As you surely know, Jeremy Corbyn, a longtime leftwing member of Parliament from north London, has been elected leader of the Labour Party. In The New Yorker, Anthony Lane seeks to explain the Jeremy Corbyn meteor. In doing so, Lane gets in some shots at Palestinian solidarity, in the context of Corbyn’s dovishness.
Questioned as to the circumstances in which he would unleash the armed forces, Corbyn said, “I’m sure there are some, but I can’t think of them at the moment.” … [He expresses] standard tenets of the British left, at least in its wilder reaches, and nobody could charge Corbyn with a lack of tenacity. For decades, whether on the backbenches of Parliament or on the streets, he has stuck to his gunlessness, and it is that air of principle—consistent, unspinnable, and pure—that has impressed his allies and foes alike. On the other hand, there is this:
“Tomorrow evening it will be my pleasure and my honor to host an event in Parliament, where our friends from Hezbollah will be speaking. And I’ve also invited friends from Hamas to come and speak as well; unfortunately the Israelis would not allow them to travel here.”
Imagine if an American politician, running for high office, had been filmed uttering those sentences. His or her candidacy would have dropped off a cliff. The truly disturbing aspect, though, is not that Corbyn said such things, which he did at a conference in 2009, but that, when the footage was replayed during the leadership campaign, it caused such a minimum of fuss, and did nothing to impede the march of the Corbyn camp. Anti-Zionism is firmly rooted in parts of the left-wing agenda in the U.K., and protestations that it should not be confused with anti-Semitism bear more than a shade of naïveté, especially in a year when Jews have been targeted and murdered in mainland Europe for being Jews. The honorable traditions of Jewish socialism, in Britain and elsewhere, have suffered an erosion, and it was reported that even Ed Miliband, who is Jewish and the son of refugees from the Holocaust, proved unable to count on the Jewish vote at the election in May. It would have been deemed politically unwise if, as a standard-bearer for Labour, he had failed to lend sufficient prominence to the Palestinian cause.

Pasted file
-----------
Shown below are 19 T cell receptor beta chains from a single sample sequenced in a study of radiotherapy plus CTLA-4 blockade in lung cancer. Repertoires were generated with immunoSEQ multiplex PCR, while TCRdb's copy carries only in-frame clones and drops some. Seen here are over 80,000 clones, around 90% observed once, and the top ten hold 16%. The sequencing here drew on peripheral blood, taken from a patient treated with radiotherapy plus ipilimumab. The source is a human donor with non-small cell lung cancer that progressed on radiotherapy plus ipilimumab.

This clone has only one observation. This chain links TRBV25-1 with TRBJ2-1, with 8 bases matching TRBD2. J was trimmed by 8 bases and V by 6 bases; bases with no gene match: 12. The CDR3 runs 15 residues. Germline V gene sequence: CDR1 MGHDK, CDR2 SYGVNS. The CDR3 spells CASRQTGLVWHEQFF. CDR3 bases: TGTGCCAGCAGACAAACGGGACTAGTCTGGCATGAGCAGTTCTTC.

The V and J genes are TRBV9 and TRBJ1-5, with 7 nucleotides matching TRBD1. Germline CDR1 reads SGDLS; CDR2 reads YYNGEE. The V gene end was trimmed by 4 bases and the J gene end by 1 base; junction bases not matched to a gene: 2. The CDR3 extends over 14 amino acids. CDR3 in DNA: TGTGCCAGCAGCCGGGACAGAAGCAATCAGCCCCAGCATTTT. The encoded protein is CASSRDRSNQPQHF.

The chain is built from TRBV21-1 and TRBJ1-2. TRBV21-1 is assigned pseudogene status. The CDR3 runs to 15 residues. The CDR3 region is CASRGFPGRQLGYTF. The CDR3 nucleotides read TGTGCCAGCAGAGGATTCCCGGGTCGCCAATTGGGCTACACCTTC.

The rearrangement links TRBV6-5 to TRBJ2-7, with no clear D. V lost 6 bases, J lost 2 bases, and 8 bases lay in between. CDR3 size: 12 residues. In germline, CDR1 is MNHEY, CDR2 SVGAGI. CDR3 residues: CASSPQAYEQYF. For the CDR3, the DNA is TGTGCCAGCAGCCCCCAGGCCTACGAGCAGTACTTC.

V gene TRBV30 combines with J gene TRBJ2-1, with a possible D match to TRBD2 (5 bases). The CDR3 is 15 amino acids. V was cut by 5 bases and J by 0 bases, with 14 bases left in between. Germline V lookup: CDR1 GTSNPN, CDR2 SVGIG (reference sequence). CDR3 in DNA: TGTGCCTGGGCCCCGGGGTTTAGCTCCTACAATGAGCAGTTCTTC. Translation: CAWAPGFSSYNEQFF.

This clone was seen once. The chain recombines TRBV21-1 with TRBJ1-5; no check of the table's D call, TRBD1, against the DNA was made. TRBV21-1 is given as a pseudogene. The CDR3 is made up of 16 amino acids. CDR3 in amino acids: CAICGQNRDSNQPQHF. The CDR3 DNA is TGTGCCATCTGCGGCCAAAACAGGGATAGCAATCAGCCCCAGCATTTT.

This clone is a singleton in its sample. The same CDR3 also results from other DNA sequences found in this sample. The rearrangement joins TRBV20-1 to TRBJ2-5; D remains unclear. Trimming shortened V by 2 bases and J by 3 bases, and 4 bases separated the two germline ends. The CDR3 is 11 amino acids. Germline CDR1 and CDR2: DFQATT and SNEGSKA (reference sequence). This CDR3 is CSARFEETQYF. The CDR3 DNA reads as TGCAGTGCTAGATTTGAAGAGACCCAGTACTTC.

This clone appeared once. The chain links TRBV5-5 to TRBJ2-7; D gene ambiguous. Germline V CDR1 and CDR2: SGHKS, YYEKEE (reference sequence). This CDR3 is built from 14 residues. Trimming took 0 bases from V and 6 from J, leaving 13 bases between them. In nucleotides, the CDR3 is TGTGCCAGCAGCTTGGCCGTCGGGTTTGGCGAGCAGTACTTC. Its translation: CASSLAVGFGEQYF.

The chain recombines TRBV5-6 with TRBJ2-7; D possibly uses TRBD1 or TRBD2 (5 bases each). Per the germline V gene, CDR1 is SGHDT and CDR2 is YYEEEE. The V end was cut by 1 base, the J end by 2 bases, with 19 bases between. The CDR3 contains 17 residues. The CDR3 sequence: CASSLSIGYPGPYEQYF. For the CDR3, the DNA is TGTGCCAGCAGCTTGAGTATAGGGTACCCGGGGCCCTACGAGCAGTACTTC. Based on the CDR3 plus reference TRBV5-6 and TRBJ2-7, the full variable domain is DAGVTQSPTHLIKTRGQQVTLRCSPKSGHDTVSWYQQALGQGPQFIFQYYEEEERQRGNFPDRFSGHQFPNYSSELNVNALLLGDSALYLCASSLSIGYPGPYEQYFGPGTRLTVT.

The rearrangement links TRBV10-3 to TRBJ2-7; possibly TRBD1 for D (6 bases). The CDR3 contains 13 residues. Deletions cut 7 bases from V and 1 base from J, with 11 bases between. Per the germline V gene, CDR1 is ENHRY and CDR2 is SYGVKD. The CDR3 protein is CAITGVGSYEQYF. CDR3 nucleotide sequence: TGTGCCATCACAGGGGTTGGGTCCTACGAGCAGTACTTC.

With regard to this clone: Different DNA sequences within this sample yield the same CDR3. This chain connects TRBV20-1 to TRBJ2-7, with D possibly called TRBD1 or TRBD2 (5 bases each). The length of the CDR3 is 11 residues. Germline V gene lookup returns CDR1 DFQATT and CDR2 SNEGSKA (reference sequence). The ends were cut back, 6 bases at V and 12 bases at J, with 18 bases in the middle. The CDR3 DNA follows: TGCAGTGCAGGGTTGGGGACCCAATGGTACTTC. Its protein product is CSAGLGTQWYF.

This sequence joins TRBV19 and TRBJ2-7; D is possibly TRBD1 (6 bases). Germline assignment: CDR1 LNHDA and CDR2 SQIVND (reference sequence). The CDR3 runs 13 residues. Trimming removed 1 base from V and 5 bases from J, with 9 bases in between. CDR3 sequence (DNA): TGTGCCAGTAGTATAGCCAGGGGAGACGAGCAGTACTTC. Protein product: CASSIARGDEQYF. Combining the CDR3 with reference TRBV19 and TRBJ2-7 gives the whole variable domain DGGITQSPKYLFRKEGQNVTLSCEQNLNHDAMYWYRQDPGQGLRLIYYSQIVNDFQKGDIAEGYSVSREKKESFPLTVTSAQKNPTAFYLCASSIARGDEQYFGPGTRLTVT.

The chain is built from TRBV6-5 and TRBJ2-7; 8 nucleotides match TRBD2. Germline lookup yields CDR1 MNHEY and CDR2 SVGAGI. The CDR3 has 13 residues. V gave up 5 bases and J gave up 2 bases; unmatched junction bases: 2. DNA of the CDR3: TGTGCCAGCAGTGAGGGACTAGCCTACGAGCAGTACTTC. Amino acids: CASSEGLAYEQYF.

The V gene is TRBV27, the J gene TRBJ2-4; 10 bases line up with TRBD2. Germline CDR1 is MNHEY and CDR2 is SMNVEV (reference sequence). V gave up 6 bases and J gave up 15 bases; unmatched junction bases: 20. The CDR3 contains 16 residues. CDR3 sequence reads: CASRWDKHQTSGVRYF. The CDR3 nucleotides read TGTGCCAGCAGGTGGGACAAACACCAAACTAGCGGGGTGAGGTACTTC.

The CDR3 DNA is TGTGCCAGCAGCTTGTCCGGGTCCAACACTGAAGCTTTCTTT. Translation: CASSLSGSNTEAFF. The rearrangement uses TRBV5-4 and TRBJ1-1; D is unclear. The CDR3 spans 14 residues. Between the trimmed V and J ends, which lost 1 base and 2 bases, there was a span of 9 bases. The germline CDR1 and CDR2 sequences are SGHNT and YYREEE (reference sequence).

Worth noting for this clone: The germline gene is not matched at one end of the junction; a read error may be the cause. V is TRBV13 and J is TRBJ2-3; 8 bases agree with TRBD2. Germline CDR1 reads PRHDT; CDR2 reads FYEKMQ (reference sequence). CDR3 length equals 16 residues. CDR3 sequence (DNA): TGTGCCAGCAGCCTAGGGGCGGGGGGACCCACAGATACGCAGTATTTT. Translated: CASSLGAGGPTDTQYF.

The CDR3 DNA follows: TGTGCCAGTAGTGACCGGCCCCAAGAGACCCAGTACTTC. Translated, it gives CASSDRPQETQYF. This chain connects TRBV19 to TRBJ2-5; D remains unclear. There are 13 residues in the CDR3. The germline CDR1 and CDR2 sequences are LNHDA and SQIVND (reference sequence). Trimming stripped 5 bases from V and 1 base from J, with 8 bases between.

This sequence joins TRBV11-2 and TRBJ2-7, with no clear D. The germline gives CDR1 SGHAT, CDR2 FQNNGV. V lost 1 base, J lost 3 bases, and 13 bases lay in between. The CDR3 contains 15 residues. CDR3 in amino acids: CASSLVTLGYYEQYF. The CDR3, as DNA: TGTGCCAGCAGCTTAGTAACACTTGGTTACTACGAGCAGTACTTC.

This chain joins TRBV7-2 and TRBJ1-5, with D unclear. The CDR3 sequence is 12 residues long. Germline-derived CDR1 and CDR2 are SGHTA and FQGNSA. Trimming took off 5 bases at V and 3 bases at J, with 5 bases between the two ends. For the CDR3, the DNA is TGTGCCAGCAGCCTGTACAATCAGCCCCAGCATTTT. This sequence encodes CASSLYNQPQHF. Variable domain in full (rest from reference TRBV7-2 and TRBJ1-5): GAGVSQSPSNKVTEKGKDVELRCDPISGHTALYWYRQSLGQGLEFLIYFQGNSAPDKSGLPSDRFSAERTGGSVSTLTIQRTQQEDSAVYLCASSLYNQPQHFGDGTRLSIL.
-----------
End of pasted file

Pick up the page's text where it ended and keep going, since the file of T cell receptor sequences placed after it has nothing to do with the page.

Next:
In the end, of course, whatever Miliband’s private discomfort on the matter, we had no opportunity to see it aired and tested in the spotlight. He was trounced in the general election.
It is now typical of mainstream journalists to express this degree of condescension and dismissal when it comes to Palestinian solidarity. All I can say is that, intellectually speaking, they are playing checkers on the lip of Vesuvius. This is a real movement in liberal/left life. Stephen Colbert seeks to pooh-pooh this movement with a Sabra Hummus commercial, and a good liberal like Digby who ought to know better says boycotting Israel is a fringe issue. They don’t see the wave.
The reason anti-Zionism is now firmly rooted in the left in the U.K. and increasingly the U.S. is because Israel slaughtered 500 children in Gaza a year ago with the avowed political goal of “mowing the lawn” of violent resistance for another couple few years. And because a generational shift inside Jewish life is giving the left permission to embrace the Palestinian cause. Max Blumenthal just came out with a book on Gazan resistance that explains why Hamas has resorted to violent resistance. Chomsky explained violent resistance in Central America and southwest Africa a generation ago. John Brown explained it to Americans 150 years ago– slavery will only be ended by “verry much blood,” he stated, and Emerson and Thoreau celebrated him. You can dismiss these arguments (the press is certainly ignoring Blumenthal) but that doesn’t reduce the historical logic in them.
Lane wants to redeem “the honorable traditions of Jewish socialism” from such an analysis. That’s liberal twaddle (and I say this as a liberal). Jewish socialists have voiced such arguments for a long time. As for the fact that it would destroy an American politician’s career to say what Corbyn says– very true. But would the New Yorker ever say that the Israel lobby has power here that it doesn’t have in Europe? Would it ever seek to explain this chasm in political culture, which also underscores the varying responses to the Iran Deal?
As for the casual equation of anti-Semitism and anti-Zionism, it’s just thick. One reason that Jews were targeted and murdered in mainland Europe– as Abe Foxman and the Jewish People Policy Institute and Norman Finkelstein all suggest or say– is because of Israel’s massacre in Gaza. Finkelstein (who once explained/justified Hezbollah’s violent resistance as a response to occupation) speaks at Yale tonight. Are young Americans interested in these ideas?
Thanks to Blumenthal. And the Forward has a more thorough and factual report on Corbyn and (some) Jewish fears.